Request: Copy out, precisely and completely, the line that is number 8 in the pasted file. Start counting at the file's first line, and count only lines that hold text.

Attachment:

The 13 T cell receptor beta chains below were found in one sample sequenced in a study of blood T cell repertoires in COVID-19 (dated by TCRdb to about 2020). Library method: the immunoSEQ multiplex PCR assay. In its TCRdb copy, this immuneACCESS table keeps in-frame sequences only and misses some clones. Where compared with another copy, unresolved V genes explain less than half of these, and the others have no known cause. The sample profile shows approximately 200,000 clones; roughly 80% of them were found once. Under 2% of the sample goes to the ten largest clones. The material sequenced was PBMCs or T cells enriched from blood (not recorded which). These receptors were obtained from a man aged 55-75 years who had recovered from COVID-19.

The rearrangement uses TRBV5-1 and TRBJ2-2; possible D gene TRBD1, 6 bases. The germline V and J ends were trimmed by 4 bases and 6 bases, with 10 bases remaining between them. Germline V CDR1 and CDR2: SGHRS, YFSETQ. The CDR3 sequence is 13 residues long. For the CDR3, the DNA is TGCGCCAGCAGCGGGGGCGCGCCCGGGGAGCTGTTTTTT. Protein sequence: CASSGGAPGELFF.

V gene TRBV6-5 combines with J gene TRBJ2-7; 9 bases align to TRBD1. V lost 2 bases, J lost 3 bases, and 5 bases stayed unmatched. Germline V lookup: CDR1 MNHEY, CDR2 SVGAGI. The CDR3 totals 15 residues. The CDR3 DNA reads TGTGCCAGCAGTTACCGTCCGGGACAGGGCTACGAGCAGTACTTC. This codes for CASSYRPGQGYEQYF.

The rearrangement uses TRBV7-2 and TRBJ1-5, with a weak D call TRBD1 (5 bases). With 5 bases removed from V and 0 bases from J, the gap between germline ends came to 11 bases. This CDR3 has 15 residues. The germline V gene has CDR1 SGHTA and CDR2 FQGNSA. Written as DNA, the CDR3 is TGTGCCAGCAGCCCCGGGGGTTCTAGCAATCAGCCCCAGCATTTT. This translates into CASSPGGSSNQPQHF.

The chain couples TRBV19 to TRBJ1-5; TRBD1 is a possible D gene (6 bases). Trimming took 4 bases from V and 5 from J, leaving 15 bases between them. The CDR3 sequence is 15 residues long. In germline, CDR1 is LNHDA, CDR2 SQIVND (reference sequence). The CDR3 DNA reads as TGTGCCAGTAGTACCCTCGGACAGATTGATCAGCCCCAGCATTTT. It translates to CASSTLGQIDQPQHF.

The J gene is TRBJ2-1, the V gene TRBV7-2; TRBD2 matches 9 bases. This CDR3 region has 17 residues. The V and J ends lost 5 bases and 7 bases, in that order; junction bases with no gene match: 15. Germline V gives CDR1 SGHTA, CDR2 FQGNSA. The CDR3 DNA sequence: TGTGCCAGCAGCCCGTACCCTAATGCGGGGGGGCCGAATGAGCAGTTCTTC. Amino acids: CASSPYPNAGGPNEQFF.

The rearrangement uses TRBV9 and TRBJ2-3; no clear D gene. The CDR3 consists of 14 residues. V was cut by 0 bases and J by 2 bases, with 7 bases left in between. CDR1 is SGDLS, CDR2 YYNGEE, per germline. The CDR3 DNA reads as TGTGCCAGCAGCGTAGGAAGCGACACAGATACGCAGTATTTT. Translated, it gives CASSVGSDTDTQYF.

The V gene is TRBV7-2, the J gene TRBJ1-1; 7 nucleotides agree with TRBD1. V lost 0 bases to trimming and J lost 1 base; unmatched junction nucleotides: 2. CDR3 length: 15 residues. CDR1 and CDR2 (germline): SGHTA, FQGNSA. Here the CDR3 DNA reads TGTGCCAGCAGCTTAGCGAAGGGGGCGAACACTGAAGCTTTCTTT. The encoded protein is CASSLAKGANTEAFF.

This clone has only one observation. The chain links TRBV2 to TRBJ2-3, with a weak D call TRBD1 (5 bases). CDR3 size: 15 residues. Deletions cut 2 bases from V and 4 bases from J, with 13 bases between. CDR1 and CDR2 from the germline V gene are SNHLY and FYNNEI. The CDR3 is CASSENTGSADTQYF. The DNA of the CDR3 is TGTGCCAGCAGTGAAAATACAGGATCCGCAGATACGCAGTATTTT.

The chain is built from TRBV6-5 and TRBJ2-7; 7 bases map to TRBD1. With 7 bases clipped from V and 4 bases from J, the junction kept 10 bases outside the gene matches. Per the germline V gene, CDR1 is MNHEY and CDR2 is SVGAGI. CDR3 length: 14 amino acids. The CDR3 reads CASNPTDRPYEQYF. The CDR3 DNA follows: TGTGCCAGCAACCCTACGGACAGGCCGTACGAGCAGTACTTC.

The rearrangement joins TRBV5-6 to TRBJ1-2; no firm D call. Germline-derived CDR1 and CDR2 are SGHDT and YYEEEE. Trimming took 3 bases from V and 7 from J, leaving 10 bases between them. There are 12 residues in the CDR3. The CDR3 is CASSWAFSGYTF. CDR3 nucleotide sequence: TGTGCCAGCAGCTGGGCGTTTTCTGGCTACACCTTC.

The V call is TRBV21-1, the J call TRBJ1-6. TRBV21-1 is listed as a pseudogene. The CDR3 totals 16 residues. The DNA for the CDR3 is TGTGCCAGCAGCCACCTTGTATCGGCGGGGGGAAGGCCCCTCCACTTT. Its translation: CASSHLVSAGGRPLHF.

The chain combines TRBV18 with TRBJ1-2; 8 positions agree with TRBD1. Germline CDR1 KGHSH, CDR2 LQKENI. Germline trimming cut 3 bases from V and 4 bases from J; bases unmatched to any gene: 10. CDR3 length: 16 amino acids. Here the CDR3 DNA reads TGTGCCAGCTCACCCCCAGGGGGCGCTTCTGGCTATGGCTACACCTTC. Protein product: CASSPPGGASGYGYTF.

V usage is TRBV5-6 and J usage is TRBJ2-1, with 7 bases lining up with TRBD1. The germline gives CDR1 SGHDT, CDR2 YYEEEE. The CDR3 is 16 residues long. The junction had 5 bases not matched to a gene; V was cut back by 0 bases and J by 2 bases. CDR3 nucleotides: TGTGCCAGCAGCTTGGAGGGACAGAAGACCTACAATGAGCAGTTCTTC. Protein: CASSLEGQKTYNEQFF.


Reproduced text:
The V gene is TRBV7-2, the J gene TRBJ1-1; 7 nucleotides agree with TRBD1. V lost 0 bases to trimming and J lost 1 base; unmatched junction nucleotides: 2. CDR3 length: 15 residues. CDR1 and CDR2 (germline): SGHTA, FQGNSA. Here the CDR3 DNA reads TGTGCCAGCAGCTTAGCGAAGGGGGCGAACACTGAAGCTTTCTTT. The encoded protein is CASSLAKGANTEAFF.